6. 10-year overall survival (OS) [ Time Frame: 10 years after completion of therapy (up to 12 years after start of therapy) ]
    Overall survival (OS) will be estimated by the Kaplan-Meier estimator. OS probability at years 3, 5, 10 will be estimated with 95% confidence intervals.

  7. Compare minimal residual disease (MRD) positivity using flow cytometry [ Time Frame: At end of induction (approximately 6 weeks), end of consolidation (approximately 14 weeks), end of reinduction (approximately 19 weeks), end of reintensification (approximately 23 weeks), and end of maintenance therapy (approximately 2 years) ]
    Proportion of participants with positive MRD at the end of each therapy block.

  8. Compare minimal residual disease (MRD) positivity using PCR [ Time Frame: At end of induction (approximately 6 weeks), end of consolidation (approximately 14 weeks), end of reinduction (approximately 19 weeks), end of reintensification (approximately 23 weeks), and end of maintenance therapy (approximately 2 years) ]
    Proportion of participants with positive MRD at the end of each therapy block.

  9. Mean MRD levels compared to the Interfant99 study (NCT00015873) [ Time Frame: At end of induction (approximately 6 weeks), end of consolidation (approximately 11 weeks), and end of reinduction (approximately 19 weeks) ]
    The two-sample two-sided Z test at the 5% significance level will be utilized for this comparison.

  10. Median MRD levels compared to the Interfant99 study (NCT00015873) [ Time Frame: At end of induction (approximately 6 weeks), end of consolidation (approximately 11 weeks), and end of reinduction (approximately 19 weeks) ]
    The two-sample two-sided Z test at the 5% significance level will be utilized for this comparison.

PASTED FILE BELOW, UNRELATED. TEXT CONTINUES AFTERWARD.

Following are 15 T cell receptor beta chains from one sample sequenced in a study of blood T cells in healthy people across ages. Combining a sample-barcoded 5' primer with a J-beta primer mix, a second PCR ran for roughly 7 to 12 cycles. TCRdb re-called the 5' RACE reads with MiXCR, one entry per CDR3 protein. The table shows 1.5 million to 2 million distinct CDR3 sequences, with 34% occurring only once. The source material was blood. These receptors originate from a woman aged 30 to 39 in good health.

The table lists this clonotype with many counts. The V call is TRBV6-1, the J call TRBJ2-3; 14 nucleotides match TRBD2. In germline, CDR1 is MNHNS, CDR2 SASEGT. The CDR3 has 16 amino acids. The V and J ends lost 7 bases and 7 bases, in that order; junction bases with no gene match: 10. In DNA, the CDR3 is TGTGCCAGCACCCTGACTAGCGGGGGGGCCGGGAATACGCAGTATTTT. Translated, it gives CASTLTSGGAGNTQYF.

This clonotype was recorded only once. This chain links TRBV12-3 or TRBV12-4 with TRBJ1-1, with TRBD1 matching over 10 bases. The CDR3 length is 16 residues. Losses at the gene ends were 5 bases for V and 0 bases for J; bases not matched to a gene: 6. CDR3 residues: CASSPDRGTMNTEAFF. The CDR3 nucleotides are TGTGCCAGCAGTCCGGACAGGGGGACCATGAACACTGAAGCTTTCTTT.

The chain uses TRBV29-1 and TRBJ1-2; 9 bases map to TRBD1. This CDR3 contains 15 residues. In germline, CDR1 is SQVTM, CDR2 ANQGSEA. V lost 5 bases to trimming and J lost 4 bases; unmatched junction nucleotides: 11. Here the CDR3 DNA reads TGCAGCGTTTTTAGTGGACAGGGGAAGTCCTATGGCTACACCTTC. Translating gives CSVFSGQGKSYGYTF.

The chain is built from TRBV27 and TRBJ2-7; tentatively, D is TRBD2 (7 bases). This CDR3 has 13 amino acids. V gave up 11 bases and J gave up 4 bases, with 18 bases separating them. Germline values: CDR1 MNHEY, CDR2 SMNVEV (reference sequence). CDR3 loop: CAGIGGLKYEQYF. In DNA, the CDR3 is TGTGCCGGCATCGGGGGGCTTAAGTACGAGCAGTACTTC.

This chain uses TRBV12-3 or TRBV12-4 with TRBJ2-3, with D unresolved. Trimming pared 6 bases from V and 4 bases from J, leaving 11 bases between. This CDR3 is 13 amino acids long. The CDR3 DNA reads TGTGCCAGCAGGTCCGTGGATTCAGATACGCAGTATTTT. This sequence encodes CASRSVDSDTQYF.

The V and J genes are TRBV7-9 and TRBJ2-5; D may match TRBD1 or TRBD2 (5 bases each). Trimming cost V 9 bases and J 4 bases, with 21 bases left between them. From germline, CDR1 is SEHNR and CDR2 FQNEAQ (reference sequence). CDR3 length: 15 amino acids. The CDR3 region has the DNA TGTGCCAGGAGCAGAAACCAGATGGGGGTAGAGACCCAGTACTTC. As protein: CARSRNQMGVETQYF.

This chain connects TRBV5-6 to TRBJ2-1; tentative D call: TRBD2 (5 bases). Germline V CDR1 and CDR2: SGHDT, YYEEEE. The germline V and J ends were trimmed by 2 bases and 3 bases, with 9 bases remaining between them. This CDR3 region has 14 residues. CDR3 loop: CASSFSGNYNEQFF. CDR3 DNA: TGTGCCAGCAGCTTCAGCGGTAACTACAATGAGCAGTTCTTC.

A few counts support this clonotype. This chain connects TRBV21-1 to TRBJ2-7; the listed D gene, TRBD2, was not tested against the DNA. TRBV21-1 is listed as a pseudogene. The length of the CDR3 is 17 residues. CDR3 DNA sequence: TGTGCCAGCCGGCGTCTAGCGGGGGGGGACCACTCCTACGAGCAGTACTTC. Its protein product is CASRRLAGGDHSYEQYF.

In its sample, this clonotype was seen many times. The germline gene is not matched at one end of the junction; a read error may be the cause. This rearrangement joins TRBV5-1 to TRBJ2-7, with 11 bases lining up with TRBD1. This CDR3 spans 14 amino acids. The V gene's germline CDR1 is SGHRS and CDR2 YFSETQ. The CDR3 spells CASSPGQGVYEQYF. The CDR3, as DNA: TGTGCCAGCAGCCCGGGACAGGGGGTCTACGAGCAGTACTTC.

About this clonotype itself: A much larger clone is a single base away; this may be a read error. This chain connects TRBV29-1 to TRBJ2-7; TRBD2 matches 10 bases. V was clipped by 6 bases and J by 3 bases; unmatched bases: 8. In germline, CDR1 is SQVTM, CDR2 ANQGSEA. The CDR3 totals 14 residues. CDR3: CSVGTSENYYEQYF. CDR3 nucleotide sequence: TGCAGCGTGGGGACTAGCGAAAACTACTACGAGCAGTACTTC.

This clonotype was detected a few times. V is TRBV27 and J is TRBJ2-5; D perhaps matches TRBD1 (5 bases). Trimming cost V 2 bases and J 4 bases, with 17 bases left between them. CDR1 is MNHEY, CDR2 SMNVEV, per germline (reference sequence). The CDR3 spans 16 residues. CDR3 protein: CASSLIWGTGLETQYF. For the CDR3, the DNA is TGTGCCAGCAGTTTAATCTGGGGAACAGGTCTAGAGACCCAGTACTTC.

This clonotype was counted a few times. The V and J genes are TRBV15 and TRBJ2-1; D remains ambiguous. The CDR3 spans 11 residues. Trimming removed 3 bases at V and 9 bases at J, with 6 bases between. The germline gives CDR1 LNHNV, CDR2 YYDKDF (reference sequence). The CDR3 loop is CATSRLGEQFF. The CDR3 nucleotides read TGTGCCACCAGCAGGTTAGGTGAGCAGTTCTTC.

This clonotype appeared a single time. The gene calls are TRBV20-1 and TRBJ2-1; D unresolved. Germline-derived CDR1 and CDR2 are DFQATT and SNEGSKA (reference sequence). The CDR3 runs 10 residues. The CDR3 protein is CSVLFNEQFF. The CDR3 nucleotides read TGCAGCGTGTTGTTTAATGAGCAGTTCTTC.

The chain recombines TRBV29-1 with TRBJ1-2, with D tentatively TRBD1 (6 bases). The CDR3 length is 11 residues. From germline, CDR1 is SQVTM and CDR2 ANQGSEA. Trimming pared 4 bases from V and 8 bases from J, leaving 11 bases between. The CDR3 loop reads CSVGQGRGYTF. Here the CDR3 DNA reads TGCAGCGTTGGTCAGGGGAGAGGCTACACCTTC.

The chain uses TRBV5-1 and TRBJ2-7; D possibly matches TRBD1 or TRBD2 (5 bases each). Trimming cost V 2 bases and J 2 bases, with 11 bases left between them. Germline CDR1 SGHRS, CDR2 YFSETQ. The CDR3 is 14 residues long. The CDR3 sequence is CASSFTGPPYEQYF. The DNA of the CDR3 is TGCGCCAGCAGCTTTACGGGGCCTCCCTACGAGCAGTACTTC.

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Ages Eligible for Study:   up to 365 Days   (Child)
Sexes Eligible for Study:   All
Accepts Healthy Volunteers:   No
Criteria

Inclusion Criteria:

  • Patient is ≤ 365 days of age at the time of diagnosis.
  • Patient has newly diagnosed acute lymphoblastic leukemia (ALL) or acute undifferentiated leukemia with ≥25% blasts in the bone marrow (M3), with or without extramedullary disease. Patients with T-cell ALL are eligible. Patients with bilineage or biphenotypic acute leukemia are eligible, provided the morphology and immunophenotype are predominantly lymphoid.
  • Limited prior therapy, including systemic glucocorticoids for one week or less, one dose of vincristine, and one dose of intrathecal chemotherapy.
  • Written informed consent following Institutional Review Board, NCI, FDA, and Office for Human Research Protections (OHRP) Guidelines.

Exclusion Criteria:

  • Patients with prior therapy, other than therapy specified in the Inclusion Criteria.
  • Patients with mature B-cell ALL or acute myelogenous (AML).
  • Patients with Down syndrome.
  • Inability or unwillingness of legal guardian/representative to give written informed consent.

Information from the National Library of Medicine

To learn more about this study, you or your doctor may contact the study research staff using the contact information provided by the sponsor.

Please refer to this study by its ClinicalTrials.gov identifier (NCT number): NCT02553460


Contacts
Contact: Tanja A. Gruber, MD, PhD 866-278-5833 tanja.gruber@stjude.org
Contact: St. Jude Referral Office 866-278-5833 referralinfo@stjude.org

Locations
United States, California
Children's Hospital Los Angeles Recruiting
Los Angeles, California, United States, 90027
Contact: Paul Gaynon, MD    323-361-4110    pgaynon@chla.usc.edu   
Principal Investigator: Paul Gaynon, MD         
Children's Hospital of Orange County Recruiting
Orange, California, United States, 92868
Contact: Ivan Kirov, MD    714-997-3000    ikirov@choc.org   
Principal Investigator: Ivan Kirov, MD         
Lucile Packard Children's Hospital Stanford University Recruiting
Palo Alto, California, United States, 94304
Contact: Norman J. Lacayo, MD    650-497-8953    lacayon@stanford.edu   
Principal Investigator: Norman J. Lacayo, MD         
Rady Children's Hospital and Health Center Recruiting
San Diego, California, United States, 92123
Contact: Deborah Schiff, MD    858-966-5983    dschiff@chsd.org   
Principal Investigator: Deborah Schiff, MD         
United States, Minnesota
Children's Hospital and Clinics of Minnesota Recruiting
Minneapolis, Minnesota, United States, 55102
Contact: Michael Richards, MD    612-813-5193    Michael.richards@childrensmn.org